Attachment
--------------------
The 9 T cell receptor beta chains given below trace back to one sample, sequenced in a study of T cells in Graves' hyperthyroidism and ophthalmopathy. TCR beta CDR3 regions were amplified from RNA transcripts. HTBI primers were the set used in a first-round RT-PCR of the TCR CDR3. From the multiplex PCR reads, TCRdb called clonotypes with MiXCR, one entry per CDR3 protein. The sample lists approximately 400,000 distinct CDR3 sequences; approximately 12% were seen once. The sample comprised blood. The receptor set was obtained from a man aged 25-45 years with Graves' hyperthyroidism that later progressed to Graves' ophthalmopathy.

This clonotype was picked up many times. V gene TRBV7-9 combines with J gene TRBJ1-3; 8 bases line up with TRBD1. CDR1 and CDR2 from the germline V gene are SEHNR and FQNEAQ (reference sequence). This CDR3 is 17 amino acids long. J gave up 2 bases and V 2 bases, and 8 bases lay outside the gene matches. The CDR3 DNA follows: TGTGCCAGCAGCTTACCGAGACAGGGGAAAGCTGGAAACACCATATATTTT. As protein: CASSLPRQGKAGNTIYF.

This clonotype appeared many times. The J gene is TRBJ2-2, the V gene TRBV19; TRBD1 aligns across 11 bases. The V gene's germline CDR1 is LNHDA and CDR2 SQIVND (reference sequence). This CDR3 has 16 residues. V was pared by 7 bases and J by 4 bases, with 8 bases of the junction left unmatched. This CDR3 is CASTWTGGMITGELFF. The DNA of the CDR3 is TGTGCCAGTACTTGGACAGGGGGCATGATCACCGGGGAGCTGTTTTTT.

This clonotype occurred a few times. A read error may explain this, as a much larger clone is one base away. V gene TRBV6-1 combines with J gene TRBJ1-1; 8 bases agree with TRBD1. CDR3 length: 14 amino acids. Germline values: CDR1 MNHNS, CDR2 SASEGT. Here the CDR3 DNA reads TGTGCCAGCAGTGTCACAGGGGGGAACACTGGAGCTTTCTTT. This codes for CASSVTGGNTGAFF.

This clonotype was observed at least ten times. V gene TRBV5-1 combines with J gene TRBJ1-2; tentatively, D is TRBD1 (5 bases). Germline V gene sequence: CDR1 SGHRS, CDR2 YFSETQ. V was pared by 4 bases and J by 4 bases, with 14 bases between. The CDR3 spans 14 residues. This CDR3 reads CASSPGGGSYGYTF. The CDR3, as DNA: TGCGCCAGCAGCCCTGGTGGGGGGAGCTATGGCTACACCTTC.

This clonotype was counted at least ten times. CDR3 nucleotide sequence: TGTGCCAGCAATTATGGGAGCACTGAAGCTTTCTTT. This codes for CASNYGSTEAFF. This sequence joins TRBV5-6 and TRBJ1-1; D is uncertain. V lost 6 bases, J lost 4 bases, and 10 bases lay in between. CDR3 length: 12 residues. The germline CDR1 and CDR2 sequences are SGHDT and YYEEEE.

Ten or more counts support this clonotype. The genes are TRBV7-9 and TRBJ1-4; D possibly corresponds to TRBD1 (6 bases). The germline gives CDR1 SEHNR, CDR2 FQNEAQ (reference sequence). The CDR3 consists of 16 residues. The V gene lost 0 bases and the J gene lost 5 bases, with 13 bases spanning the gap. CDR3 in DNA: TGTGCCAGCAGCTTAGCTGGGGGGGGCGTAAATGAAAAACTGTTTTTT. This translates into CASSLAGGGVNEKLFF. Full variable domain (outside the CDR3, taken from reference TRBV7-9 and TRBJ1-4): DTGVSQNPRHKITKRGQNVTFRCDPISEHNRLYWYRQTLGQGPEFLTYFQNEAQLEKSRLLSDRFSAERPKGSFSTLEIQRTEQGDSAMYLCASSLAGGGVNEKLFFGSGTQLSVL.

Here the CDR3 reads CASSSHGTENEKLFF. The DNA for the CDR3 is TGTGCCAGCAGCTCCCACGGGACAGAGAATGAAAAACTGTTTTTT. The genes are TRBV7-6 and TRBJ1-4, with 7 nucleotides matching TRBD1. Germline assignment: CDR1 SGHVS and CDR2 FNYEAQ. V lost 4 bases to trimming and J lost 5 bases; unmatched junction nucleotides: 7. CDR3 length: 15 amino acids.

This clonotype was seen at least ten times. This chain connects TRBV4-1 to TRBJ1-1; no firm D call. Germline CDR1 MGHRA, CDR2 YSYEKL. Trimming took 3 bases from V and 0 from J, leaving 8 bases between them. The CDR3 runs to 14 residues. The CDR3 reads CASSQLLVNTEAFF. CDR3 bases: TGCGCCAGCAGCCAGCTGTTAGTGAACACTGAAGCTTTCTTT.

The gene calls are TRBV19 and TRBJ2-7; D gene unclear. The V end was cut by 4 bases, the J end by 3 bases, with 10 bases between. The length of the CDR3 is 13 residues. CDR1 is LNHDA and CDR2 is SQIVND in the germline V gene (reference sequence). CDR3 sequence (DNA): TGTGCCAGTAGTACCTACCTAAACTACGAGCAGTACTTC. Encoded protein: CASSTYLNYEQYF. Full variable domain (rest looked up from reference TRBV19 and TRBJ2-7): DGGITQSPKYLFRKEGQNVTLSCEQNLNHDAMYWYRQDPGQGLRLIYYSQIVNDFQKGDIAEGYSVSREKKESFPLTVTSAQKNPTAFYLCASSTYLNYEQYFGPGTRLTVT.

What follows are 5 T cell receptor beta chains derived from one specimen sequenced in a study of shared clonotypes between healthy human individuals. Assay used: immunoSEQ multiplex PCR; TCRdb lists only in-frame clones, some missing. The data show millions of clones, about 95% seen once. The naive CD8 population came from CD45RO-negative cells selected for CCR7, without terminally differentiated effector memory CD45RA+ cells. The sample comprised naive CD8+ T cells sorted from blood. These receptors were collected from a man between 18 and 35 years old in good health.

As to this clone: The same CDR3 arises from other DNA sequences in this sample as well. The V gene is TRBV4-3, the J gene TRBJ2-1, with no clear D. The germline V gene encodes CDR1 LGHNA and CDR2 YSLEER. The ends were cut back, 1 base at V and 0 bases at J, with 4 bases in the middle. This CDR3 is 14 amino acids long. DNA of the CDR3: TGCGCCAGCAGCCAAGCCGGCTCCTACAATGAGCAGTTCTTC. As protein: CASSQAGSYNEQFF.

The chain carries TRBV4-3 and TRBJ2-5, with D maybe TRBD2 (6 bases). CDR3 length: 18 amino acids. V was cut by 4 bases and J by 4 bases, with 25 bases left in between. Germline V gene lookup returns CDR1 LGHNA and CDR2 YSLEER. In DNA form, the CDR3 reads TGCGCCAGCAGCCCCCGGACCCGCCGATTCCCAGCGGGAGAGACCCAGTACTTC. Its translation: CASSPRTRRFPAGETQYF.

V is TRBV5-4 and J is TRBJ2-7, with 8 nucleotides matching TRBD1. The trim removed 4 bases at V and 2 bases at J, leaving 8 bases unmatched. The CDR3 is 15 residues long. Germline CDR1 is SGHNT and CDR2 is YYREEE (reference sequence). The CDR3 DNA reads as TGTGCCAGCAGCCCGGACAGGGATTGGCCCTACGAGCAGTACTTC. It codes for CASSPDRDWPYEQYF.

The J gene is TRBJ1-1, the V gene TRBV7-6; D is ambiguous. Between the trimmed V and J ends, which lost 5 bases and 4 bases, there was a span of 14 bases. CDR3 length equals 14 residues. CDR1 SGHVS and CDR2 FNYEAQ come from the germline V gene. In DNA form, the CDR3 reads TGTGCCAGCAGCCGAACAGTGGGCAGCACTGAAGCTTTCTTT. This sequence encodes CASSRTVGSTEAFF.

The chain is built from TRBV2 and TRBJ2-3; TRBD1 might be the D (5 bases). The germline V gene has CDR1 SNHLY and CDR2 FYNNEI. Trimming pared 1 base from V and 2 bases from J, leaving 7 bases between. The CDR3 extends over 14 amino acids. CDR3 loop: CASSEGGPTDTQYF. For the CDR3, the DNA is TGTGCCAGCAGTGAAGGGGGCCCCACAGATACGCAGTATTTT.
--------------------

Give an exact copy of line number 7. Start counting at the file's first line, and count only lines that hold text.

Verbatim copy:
Ten or more counts support this clonotype. The genes are TRBV7-9 and TRBJ1-4; D possibly corresponds to TRBD1 (6 bases). The germline gives CDR1 SEHNR, CDR2 FQNEAQ (reference sequence). The CDR3 consists of 16 residues. The V gene lost 0 bases and the J gene lost 5 bases, with 13 bases spanning the gap. CDR3 in DNA: TGTGCCAGCAGCTTAGCTGGGGGGGGCGTAAATGAAAAACTGTTTTTT. This translates into CASSLAGGGVNEKLFF. Full variable domain (outside the CDR3, taken from reference TRBV7-9 and TRBJ1-4): DTGVSQNPRHKITKRGQNVTFRCDPISEHNRLYWYRQTLGQGPEFLTYFQNEAQLEKSRLLSDRFSAERPKGSFSTLEIQRTEQGDSAMYLCASSLAGGGVNEKLFFGSGTQLSVL.